Activism Blog Canada Feature

Ontario Cannabis Activists Assess Legalization

Tracy Lamourie

It would be almost impossible in this space to do justice to all that has happened in 2016 in Ontario – and to talk about everything that everyone in this amazing Cannabis Community is planning for 2017 – so I’m not even going to try. Instead, I’m going to give you a glimpse into what the cannabis community is talking and thinking about here in Ontario.

In a year that saw a plethora of dispensaries opening across the country – and far too much police action (and wasted municipal resources) against them in Ontario (Toronto’s “Project Claudia” busts being just one shameful example) we’re ending the year with no slowdown. I’m writing this on Dec 22, just two days after we experienced another bust here in Hamilton, where Royal Farmacy dispensary was served with a warrant. Charges were filed against against owner Shane Hansen. They were open again before 24 hours had passed, with the good wishes of other area dispensaries, canna-business members and locals who were quick to extend their support. When I asked Shane what he would like to say to Cannabis Digest readers, he said :

“We opened Royal Farmacy on April 20th. On our eighth month anniversary we were raided. We have 800 patients and I’m not stopping for anything. I am organizing a peaceful presence on Feb 9th at court for my hearing so the judge can see the face of the people I’m fighting for. I want them to see that this is bigger than just the dispensaries – they’re not just hurting the owners and the employees. It’s time for our community to have a bigger voice. ”

– Shane Hansen – Owner, Royal Farmacy – Hamilton, Ont.

For the rest of my column in this issue I’m going to hand over my space to some of the people and players in the scene, and let them tell you what they see for the coming year. In the order in which their responses arrived, I’d like to share these messages with you :

Sam Mellace – Founder, New Age Medical Clinic – Toronto

“2017 will be another year of court challenges. The CDSA [The Canadian Drugs and Substances Act] must be changed, before any program can be enforced. Education is needed for the continued course. Doctors need to be educated, the public needs to be educated, on the benefits to cannabis use – to provide options for health care. I can see more court challenges as our federal government has not taken the public’s interest to heart. 2017 should see the international scene opening up, which will change the Cannabis industry in Canada. The Political Favouritism in Canada must stop, and open up a free market for all.”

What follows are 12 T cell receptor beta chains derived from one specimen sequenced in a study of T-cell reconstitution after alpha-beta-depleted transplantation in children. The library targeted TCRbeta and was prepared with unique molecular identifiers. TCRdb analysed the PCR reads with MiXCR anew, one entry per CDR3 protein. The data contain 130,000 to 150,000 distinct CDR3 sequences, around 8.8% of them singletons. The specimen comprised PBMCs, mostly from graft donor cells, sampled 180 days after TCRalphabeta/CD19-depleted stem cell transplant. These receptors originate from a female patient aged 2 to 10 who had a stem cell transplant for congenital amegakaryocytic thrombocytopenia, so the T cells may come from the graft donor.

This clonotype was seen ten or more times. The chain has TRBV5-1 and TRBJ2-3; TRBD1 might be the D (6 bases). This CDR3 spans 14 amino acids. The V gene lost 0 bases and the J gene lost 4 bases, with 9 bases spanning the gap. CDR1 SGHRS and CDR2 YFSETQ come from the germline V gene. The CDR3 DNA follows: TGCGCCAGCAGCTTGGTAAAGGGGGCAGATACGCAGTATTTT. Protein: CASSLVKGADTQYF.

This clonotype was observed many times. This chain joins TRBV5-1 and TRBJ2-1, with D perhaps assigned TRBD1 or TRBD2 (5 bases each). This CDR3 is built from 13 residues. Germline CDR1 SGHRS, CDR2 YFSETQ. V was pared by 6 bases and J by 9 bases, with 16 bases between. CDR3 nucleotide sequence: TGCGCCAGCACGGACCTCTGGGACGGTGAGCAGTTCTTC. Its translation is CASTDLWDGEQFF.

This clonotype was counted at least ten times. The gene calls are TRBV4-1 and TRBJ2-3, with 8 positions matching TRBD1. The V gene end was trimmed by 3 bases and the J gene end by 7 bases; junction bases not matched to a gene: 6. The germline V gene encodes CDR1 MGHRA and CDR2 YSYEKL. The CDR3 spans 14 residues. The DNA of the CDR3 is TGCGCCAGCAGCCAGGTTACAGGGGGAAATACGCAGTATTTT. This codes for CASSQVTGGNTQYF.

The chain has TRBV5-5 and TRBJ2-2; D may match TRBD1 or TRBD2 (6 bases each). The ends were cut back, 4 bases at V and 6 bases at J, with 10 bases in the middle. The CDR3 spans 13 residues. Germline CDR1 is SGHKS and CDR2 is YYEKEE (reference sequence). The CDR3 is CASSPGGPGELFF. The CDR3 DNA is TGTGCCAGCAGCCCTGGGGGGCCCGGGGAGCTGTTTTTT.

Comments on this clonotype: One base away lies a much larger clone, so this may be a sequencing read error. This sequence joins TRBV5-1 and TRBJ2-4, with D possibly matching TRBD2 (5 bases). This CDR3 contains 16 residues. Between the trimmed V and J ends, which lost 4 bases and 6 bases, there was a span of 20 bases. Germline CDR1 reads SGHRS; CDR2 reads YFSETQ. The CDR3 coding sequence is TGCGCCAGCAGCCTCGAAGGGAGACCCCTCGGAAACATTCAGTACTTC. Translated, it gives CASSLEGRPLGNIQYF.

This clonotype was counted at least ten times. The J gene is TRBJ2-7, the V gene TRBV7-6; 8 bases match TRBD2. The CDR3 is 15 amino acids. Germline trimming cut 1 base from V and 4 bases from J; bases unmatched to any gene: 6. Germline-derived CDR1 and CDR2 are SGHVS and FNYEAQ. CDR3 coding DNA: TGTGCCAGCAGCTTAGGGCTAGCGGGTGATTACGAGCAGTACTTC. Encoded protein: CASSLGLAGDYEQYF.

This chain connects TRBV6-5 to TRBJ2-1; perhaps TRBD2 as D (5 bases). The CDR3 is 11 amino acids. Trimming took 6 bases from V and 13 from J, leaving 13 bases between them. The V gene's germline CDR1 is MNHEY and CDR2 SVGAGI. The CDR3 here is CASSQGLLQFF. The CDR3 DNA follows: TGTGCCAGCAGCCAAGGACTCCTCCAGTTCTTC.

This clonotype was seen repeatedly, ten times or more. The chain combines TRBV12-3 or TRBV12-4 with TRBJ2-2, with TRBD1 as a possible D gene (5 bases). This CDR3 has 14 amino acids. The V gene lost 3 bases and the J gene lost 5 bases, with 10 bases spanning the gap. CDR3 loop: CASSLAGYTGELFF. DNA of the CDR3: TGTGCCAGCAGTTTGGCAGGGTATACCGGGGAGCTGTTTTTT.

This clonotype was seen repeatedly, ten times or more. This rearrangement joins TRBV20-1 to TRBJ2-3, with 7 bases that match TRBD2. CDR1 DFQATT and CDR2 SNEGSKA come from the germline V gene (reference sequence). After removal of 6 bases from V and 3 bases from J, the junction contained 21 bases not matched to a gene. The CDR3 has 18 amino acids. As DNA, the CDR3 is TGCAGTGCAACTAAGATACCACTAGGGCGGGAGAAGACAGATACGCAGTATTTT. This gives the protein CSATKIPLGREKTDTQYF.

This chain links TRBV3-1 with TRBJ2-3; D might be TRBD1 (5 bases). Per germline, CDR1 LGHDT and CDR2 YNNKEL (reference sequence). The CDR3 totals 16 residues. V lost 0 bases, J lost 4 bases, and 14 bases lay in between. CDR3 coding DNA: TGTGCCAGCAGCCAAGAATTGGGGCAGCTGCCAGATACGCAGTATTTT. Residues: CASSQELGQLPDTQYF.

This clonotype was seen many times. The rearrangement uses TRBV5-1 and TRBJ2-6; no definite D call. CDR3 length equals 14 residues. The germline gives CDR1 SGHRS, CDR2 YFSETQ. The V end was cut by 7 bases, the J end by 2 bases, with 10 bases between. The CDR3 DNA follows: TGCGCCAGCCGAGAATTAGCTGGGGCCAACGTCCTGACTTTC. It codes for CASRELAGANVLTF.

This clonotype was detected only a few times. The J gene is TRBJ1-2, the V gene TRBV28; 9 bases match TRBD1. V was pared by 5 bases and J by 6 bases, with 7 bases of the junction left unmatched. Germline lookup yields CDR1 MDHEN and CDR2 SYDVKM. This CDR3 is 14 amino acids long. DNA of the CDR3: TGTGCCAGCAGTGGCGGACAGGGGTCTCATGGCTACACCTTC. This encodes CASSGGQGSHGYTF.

Olivia Brown – The Way of the Flower Professional Cannabis Consulting – Hamilton

“This past year has been a two step forward, one step back kind of year. We as activists and healers have made huge progress in the face of a highly regimented government here in Canada. I am humbled and honoured to be a part of this now unstoppable Cannabis freedom movement.”


Dan – Owner, High Street Bakery – Toronto

“We are cautiously optimistic about legalization, we hope recreational legalization of cannabis will at the least allow for a system on par to that of our alcohol sales model -high levels of quality assurance, wide variety (and expanding) choice of products as well as a variety of distribution models similar to those built into the alcohol sales model – direct producer to consumer such as wineries/breweries wholesaling or selling direct to retailers/consumers could be the model for Licensed Producers, third party government licensed retail sales such as boutiques like The Wine Shoppe, grocery stores and more could be the model for dispensaries. Bars and clubs could be the model for direct consumer single consumption sales and could be easily incorporated into the already functioning vapor lounges. We hope the government quickly lays out a guideline for health and safety that can be adopted by already functioning companies like The High Street Bakery so we can take our research and development into a sales model and pay our fair share of taxes.”


Rick Vrecic – True Compassion Toronto – Toronto